To confront homofobia and transfobia in Montenegro

Centre for Civic Education (CCE), on the occasion of 17 May – The International Day Against Homophobia, Transphobia and Biphobia, points out that Montenegrin society must undertake additional efforts in fight for human rights culture that recognize and accept each citizen as equal before the law and in society regardless of sexual and gender differences. Of course, in this case institutions have particular responsibility.

LGBTI persons in Montenegro, despite declarative prohibition of discrimination, do not yet have necessary support to enable them to enjoy all their rights and live lives without fear of having any unpleasant situation because of their different sexual orientation or gender identity. This year’s International Day Against Homophobia, Transphobia and Biphobia focuses on justice and protection for all, and UNDP also emphasizes the support for developing initiatives for putting an end on exclusion, discrimination and violence against LGBTI persons. To take care of this imperative is more than ever necessary, and in the line of this are the CCE’s efforts, which are currently enhanced within the project “NO to Discrimination, YES to Diversity”.

Stani na crtu homofobiji i transfobiji u Crnoj Gori

A public opinion survey conducted by the CCE, in February this year, in order to identify and position citizens’ attitudes towards LGBTI issue, indicates positive step forward that should be used to move position of LGBTI persons in Montenegro from declarative tolerance to full acceptance and respect. The data that 81% of respondents state that they would help LGBTI person in case of witnessing violence against him is encouragement for fight against discrimination and violence.

Also, when it comes to the very current Law on the life partnership of the same – sex partners, which will be soon voted by MPs, it should be noted that 55% of citizens have positive attitude towards the adoption of this law, which is a significant change compared to less than a fifth, i.e. 18% from 2016. This should also be an encouragement to those MPs who still calculate how much it brings or takes away from them in electorate instead of being leaders in promoting human rights culture.

Unfortunately, CCE’s survey has indicated that only slightly less than one-third of citizens would accept their child fully if they found out that his sexual orientation is different from heterosexual.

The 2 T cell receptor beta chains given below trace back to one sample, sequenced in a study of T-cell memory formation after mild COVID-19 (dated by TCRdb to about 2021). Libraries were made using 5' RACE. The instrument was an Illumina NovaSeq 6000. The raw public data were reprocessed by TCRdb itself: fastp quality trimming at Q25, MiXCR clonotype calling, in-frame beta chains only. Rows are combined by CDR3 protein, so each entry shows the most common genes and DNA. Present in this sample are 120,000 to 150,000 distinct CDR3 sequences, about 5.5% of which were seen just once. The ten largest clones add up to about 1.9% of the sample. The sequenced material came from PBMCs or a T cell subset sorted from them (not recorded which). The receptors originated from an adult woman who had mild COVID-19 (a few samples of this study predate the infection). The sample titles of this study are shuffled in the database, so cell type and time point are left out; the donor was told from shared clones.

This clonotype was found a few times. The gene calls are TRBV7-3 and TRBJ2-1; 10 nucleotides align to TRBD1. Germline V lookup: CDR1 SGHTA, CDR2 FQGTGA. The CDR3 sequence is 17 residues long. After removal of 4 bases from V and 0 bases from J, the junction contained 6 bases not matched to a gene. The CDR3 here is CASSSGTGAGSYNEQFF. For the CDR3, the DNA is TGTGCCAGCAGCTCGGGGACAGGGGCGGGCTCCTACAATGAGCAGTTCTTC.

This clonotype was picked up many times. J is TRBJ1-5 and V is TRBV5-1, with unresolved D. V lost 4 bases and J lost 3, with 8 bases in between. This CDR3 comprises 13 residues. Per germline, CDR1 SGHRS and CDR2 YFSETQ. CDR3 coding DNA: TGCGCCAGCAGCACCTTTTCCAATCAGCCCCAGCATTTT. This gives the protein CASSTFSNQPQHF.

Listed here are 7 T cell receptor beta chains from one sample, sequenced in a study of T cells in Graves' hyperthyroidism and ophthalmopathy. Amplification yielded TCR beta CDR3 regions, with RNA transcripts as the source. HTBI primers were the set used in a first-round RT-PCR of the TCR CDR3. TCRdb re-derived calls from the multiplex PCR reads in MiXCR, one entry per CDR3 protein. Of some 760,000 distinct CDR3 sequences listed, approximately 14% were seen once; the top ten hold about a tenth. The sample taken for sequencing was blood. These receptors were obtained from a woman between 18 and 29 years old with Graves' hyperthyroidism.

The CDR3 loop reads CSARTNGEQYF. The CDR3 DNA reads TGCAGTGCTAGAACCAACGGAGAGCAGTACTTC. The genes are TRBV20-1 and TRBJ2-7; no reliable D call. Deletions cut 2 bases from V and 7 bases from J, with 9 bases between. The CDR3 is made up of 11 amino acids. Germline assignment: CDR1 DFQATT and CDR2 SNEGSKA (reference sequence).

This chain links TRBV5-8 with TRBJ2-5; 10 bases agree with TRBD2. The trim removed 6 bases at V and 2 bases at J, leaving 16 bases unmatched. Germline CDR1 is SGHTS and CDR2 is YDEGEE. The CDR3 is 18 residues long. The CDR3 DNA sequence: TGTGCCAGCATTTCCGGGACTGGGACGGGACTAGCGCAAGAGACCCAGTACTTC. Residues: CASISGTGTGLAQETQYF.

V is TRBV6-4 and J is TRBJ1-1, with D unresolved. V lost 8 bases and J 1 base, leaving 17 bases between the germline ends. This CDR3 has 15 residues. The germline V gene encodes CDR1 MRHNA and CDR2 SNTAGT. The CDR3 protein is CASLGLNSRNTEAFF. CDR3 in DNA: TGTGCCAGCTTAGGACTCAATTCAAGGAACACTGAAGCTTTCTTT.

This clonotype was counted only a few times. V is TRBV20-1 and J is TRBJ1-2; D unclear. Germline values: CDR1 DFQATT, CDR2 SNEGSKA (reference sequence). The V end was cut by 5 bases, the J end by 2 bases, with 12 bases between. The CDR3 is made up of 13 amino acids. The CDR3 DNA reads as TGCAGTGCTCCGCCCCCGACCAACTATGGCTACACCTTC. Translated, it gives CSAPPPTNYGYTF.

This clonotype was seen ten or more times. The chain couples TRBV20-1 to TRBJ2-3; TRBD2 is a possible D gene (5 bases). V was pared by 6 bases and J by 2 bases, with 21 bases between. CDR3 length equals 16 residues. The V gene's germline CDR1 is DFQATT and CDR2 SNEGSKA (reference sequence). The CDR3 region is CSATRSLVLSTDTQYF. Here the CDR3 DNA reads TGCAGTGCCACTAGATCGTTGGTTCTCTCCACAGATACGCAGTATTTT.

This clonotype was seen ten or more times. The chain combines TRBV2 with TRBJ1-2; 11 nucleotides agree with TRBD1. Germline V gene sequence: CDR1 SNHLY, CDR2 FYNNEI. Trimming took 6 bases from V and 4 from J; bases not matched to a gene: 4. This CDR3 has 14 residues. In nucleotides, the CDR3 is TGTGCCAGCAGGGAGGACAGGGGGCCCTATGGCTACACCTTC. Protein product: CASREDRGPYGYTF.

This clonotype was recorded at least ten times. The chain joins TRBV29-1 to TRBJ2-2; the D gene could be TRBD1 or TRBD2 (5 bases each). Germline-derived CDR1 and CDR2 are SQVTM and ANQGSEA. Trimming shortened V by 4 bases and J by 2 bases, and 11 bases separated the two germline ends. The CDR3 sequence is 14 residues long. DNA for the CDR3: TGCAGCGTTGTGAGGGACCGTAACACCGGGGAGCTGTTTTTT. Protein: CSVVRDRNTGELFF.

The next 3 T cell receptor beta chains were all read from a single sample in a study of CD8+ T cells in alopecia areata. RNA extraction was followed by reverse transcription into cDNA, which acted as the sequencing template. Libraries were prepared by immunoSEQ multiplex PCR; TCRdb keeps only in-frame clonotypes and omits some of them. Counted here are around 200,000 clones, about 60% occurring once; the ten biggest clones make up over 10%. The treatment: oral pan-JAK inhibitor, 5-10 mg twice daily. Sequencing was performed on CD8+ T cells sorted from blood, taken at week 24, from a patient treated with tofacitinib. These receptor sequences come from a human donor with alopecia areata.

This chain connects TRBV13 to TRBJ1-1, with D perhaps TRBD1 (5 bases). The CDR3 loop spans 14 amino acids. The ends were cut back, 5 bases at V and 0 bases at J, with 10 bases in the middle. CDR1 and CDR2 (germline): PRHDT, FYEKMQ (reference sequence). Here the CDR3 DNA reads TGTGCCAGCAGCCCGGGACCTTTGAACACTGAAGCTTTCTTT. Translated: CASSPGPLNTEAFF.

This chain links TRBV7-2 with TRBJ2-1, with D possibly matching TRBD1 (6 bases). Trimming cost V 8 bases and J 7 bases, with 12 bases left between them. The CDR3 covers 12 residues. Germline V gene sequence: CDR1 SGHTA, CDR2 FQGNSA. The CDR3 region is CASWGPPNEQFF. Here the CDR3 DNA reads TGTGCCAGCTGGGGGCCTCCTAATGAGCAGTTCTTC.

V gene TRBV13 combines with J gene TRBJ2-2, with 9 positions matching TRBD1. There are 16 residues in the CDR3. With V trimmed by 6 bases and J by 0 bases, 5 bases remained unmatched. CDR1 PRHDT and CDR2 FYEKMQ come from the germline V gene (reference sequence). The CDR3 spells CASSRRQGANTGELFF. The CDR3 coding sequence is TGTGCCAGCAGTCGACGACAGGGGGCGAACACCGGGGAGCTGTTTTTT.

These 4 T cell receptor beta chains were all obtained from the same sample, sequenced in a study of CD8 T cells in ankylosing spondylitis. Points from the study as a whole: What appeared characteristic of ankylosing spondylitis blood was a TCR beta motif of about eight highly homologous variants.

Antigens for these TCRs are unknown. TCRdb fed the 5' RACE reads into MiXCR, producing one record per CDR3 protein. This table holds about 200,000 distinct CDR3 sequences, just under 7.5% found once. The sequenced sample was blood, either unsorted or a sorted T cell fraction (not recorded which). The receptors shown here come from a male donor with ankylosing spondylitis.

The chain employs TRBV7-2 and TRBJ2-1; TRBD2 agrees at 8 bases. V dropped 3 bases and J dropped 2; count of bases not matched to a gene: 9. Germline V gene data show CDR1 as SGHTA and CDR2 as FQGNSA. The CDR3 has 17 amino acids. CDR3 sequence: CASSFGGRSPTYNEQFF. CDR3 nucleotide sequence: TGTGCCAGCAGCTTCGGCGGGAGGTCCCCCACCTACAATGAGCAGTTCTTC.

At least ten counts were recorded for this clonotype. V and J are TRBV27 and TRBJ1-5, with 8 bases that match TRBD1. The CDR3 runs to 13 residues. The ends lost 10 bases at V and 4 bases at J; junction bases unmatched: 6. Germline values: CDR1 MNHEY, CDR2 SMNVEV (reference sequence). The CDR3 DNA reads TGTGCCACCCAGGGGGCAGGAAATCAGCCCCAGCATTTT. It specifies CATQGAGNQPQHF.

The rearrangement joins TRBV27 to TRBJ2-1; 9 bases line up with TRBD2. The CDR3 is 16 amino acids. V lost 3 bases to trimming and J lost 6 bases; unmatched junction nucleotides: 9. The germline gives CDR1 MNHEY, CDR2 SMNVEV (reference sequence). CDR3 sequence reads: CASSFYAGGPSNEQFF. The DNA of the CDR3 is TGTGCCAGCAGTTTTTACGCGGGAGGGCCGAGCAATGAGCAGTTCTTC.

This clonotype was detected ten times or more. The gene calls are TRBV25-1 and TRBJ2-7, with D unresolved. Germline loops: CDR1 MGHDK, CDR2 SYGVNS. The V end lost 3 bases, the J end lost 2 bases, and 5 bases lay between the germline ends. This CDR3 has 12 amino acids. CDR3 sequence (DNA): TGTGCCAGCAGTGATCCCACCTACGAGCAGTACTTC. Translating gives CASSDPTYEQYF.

Therefore, in the last period, the CCE had a focus on working with high school students, in the schools itself, and directly enabled meetings of pupils with members of the LGBTI community and discussions with them on the prevention and suppression of violence against LGBTI people. Believing that the high school age is the most convenient for influencing attitudes on various issues, values ​​and principles, but also their strengthening to fight for their rights and rights of those who cannot do that. Through 11 workshops, we had also opportunity to be familiarised about the attitudes of young people who surprised us positively, but also got concerned as some of them are still in chains of tradition, prejudices and stereotypes. Hence, it is necessary to continue fight for LGBTI rights, both at the social stage and in the Parliament and to adopt solid legal solutions that will create legal presumption for the equal life of LGBTI people in Montenegro.

The CCE today celebrates diversities that represent treasure for every society, and more than that – celebrates all lesbian, homosexual, trans, non-binary, intersexual and queer persons, activists and organizations for the protection of LGBTI rights, who, on their own example and experience, confronted discrimination in Montenegro. Today, and every day, we support them and the fight for human rights and dignified life of LGBTI persons.

The International Day Against Homophobia and Transphobia is marked worldwide every 17 May in order to raise awareness about LGBTI rights and to protect prohibition of violation against LGBTI rights. It represents a symbolic day of LGBTI persons, since on 17 May 1990, the World Health Organization (WHO) removed homosexuality from lists of mental disorders.

Zeljka Cetkovic, Programme Associate